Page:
I absolutely love owls. Yes, they’re kind of trendy, but they’re also beautiful birds of prey. I’m very thankful that I live in a place where I wake to their eerie hoots regularly. Once in a while I’m even graced with a sighting.


Hoot Owl, Master of Disguise is an adorable picture book. Owl is a rather confident fellow, and this story follows his costume-changing attempts at catching prey. When his disguises fail repeatedly, Owl grows hungrier and hungrier but never loses faith that a tasty meal is soon to be his.

The book’s repetitive pattern and humor make it an enjoyable read aloud for younger students, and the author’s use of similes is a perfect focal point for older students.  It would pack even more punch paired up with some nonfiction books about owls. The illustrations in this book would be great fun to try and recreate. Maybe the next time I read this little gem with Caden and Carmen I’ll hand them some oil pastels and paper and see what happens!



Title: Gaston
Author: Kelly DiPucchio
Illustrator: Christian Robinson
Publisher: Atheneum Books for Young Readers
Year of Publication: 2014

Most children will take the story at face value: a bulldog puppy (Gaston) accidentally ends up with a poodle family and, in spite of his efforts, doesn’t really fit in. From this standpoint, the book acts as a springboard for conversations about differences within families, and the idea that, ultimately, love makes a family.

Christian Robinson's illustrations are so eye-catching!

Christian Robinson’s illustrations are so eye-catching!

But wait, is there a deeper, darker side to the story? Well, stereotypes do play a prominent role. The bulldogs are portrayed as rough and tumble while the poodles are dainty and polite. There’s definitely some gender stereotyping going on. Also, I tend to lean toward a French accent when reading this book out loud.

At first the charm and simplicity of the story overpowered any of my concerns about stereotyping, especially since I’m pretty sure the author did not have any malicious intent. But perhaps that’s part of the issue? Upon further reflection, I started to think obsess about the importance of recognizing stereotypes when you see them.

It is critical to teach children this skill.

I’ll continue to sing the praises of this book, but my lessons centered on it will delve into the power of (intentional or unintentional) hidden messages.

Wolfie the Bunny

wolfie the bunny, siblings in picture books

Title: Wolfie the Bunny
Author: Ame Dyckman
Illustrator: Zachariah OHora
Publisher: Little, Brown and Company
Year of Publication: 2015

Oh, how I love this book! Dot the bunny is not amused when her parents decide to adopt the baby wolf left in a basket on their doorstep. She tries in vain to convince her parents that Wolfie is a wolf, and is sure to gobble them all up.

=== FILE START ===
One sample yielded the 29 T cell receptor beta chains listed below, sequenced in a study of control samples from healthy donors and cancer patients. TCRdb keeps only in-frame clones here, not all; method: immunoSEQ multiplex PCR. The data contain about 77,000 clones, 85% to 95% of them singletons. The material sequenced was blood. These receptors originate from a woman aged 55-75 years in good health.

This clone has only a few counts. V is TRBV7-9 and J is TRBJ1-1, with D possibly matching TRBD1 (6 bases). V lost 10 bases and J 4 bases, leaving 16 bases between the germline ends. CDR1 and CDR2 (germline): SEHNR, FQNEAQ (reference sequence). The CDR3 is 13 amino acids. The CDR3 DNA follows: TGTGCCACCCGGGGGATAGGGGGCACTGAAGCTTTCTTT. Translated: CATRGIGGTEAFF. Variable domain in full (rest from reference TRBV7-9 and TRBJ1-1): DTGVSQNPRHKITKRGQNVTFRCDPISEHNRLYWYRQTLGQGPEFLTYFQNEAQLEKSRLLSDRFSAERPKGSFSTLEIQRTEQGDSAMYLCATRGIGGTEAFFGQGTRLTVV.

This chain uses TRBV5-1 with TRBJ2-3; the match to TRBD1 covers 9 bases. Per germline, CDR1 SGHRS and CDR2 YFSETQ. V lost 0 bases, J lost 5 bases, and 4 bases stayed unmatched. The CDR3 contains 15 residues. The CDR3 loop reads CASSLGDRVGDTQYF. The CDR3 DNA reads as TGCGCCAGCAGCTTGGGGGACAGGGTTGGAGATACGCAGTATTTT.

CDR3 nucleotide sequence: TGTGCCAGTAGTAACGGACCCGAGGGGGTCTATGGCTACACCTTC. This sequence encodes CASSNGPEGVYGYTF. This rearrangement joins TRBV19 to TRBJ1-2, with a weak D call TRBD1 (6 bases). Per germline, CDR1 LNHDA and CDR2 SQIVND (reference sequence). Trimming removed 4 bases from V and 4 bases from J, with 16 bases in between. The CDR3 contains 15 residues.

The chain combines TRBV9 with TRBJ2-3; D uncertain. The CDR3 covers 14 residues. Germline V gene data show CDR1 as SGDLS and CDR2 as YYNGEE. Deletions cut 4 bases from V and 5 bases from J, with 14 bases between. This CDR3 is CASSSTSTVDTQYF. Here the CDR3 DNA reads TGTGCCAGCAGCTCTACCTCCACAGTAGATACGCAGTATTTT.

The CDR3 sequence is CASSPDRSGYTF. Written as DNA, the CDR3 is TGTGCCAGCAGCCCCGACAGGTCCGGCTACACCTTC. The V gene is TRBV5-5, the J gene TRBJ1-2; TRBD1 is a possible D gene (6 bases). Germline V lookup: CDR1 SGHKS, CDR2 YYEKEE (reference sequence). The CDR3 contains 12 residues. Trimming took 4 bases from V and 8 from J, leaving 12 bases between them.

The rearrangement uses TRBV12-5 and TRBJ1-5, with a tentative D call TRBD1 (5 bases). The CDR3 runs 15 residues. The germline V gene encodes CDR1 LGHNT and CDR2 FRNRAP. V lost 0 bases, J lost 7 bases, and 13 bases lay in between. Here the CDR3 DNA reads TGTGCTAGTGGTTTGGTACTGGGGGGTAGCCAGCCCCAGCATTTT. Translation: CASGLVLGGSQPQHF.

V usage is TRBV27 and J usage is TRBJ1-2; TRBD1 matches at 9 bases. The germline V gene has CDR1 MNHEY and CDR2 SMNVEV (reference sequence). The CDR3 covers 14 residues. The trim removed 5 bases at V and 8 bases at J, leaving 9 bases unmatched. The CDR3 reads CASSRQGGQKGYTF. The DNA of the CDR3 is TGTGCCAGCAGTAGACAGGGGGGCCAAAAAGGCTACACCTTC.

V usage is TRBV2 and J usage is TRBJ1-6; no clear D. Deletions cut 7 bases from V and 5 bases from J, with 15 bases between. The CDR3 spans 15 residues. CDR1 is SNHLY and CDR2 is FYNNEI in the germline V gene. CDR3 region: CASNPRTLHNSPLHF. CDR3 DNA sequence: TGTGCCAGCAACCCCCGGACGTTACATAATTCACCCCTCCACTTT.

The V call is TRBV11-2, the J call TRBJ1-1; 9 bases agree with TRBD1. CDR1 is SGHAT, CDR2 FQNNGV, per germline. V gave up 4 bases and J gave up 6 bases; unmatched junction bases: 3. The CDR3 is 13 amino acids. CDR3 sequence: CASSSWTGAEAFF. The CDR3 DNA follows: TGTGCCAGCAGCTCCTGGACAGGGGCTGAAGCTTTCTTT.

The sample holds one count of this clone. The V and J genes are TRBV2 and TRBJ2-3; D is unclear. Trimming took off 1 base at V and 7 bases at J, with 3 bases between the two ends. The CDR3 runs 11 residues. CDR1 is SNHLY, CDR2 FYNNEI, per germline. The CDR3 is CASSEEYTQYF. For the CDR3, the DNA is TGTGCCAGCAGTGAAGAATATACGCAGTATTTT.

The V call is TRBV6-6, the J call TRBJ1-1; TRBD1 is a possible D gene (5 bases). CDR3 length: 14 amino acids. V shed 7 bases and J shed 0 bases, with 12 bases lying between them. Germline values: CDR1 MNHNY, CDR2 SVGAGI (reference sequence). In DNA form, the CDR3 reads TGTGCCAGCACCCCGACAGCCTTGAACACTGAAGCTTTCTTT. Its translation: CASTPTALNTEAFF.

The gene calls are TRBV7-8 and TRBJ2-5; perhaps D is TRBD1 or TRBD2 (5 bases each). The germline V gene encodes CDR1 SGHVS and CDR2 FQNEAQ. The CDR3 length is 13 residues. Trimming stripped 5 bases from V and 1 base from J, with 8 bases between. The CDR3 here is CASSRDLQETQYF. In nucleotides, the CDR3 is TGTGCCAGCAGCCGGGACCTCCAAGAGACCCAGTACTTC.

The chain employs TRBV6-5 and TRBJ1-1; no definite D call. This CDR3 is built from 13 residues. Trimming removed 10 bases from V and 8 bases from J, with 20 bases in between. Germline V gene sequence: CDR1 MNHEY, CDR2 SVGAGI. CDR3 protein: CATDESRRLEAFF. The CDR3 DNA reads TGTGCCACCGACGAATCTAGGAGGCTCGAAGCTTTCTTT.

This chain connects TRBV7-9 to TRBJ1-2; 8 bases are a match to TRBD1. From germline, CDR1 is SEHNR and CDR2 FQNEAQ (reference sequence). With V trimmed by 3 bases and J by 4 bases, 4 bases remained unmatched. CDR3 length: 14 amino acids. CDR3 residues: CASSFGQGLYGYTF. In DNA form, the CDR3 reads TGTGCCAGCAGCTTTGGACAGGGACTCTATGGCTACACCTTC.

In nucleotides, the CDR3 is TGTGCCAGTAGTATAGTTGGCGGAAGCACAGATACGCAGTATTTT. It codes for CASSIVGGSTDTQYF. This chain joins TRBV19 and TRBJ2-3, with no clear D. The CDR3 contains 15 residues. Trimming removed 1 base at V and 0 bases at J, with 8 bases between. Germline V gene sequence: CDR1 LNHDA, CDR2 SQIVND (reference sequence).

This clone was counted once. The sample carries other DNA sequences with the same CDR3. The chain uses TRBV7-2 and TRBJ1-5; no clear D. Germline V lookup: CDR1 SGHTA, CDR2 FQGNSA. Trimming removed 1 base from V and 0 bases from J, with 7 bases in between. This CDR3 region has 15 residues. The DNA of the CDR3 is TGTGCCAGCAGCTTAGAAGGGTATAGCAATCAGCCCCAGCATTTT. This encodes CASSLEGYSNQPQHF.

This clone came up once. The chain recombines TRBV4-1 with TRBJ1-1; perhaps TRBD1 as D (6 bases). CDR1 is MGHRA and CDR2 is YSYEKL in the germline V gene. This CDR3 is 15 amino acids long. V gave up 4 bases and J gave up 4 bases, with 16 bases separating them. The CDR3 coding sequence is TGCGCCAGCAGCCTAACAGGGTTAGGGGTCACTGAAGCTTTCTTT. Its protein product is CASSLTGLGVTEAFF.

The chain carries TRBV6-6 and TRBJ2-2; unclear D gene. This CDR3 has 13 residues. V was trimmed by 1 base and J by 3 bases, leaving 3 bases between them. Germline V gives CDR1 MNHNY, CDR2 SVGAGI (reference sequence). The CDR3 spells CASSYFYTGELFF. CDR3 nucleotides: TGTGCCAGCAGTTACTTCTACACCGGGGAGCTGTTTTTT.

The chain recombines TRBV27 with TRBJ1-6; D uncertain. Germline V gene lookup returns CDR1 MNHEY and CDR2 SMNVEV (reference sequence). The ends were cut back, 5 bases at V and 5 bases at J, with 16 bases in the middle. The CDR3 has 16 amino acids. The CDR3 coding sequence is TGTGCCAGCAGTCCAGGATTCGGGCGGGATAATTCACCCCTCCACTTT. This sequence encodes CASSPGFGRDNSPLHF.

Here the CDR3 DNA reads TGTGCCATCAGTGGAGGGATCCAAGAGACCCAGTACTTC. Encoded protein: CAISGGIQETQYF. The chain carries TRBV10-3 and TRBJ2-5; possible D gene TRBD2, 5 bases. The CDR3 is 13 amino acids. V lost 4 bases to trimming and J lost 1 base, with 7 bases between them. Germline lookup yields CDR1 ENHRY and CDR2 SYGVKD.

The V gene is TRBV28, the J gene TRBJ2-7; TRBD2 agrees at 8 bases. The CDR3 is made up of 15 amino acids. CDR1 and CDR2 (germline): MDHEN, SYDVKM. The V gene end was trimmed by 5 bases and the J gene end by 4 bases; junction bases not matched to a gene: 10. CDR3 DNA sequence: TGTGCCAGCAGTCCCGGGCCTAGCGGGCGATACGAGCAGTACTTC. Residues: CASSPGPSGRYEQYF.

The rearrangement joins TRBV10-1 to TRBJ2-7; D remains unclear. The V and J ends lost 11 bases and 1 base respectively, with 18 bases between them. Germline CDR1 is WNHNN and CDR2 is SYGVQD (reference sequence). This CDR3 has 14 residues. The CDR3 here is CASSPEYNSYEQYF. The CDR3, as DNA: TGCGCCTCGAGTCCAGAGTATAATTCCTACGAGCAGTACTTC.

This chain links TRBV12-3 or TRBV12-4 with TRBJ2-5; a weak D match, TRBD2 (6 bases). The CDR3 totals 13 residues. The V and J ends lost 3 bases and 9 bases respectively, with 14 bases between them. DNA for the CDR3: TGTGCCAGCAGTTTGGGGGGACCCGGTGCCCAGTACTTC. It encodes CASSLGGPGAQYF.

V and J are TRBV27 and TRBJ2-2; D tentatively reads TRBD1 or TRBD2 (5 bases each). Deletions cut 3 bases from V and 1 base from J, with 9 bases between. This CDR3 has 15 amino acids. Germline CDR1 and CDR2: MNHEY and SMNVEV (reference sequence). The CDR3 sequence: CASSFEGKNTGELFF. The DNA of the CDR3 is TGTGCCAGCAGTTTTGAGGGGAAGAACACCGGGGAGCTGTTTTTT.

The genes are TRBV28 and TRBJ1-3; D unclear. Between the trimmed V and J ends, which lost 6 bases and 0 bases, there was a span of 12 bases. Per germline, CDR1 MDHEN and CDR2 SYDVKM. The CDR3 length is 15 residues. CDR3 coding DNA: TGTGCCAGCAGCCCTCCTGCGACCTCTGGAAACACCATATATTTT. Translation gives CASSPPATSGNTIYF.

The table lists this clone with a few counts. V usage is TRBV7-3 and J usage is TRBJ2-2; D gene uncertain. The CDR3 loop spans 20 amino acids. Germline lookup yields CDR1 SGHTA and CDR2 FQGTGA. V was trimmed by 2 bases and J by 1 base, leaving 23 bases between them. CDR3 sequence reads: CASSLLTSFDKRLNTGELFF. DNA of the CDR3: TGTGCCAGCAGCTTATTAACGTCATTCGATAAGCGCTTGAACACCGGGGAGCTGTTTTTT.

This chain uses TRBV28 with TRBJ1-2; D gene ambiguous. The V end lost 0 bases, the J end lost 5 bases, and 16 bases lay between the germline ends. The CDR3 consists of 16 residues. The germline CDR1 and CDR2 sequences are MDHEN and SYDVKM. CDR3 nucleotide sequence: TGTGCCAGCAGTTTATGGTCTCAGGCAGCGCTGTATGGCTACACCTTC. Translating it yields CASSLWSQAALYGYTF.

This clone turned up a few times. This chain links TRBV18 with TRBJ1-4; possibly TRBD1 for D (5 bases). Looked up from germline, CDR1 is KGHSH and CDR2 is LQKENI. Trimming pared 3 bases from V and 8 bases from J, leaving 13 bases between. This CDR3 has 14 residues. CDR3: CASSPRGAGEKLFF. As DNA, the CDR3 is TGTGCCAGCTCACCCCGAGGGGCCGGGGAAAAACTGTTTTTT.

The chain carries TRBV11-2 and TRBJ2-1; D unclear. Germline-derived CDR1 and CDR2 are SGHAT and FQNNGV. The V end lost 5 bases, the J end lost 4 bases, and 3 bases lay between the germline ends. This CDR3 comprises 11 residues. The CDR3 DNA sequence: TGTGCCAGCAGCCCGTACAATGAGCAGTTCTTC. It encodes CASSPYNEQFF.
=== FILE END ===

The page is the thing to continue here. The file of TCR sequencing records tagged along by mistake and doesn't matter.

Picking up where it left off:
wolfie the bunny

Dot may be wary of her new sibling, but Mama and Papa Bunny absolutely adore him. Like any younger sibling, Wolfie enjoys following his older sister around. When he accompanies her to the local Carrot Patch Co-op (home of local, organic, lucky bamboo!), a hungry bear shows up and Dot’s true feelings for her “little” brother emerge.

wolfie the bunny, hugs

When I read this book to my kids, Caden (my oldest) nudged me and glanced sideways at his little sister. Likewise, when I shared this with students in the library there were cries of “My brother does that, too!” and “My sister always follows me around!”. In addition to sibling related conversations, Wolfie the Bunny provides an opportunity to compare and contrast a wolf’s typical role in a picture book: the bad guy. Truth be told, the reason I adore this book has less to do with the sweet story and more to do with the illustrations. The illustrations! The vibrant, vintage look of Zachariah OHora’s art brings this humorous story to life. Head on over to your local library and check it out!



blizzard, snow, winter, adventure, problem solvingTitle: Blizzard
Author: John Rocco
Illustrator: John Rocco
Publisher: Disney Hyperion
Year of Publication: 2014
Genre: memoir

My kids love this book. I’m not sure if it’s the lovely illustrations, or the fact that it is based on the real life tale of a boy (the author/illustrator) who took things into his own hands and solved a problem for his family and neighbors. Whatever the reason, Carmen has asked her brother to read this to her multiple times and he always obliges. With my students, this book sparked some conversation about the difference between an autobiography and a memoir. Try pairing this great winter picture book with a mug of hot cocoa and a snowflake craft!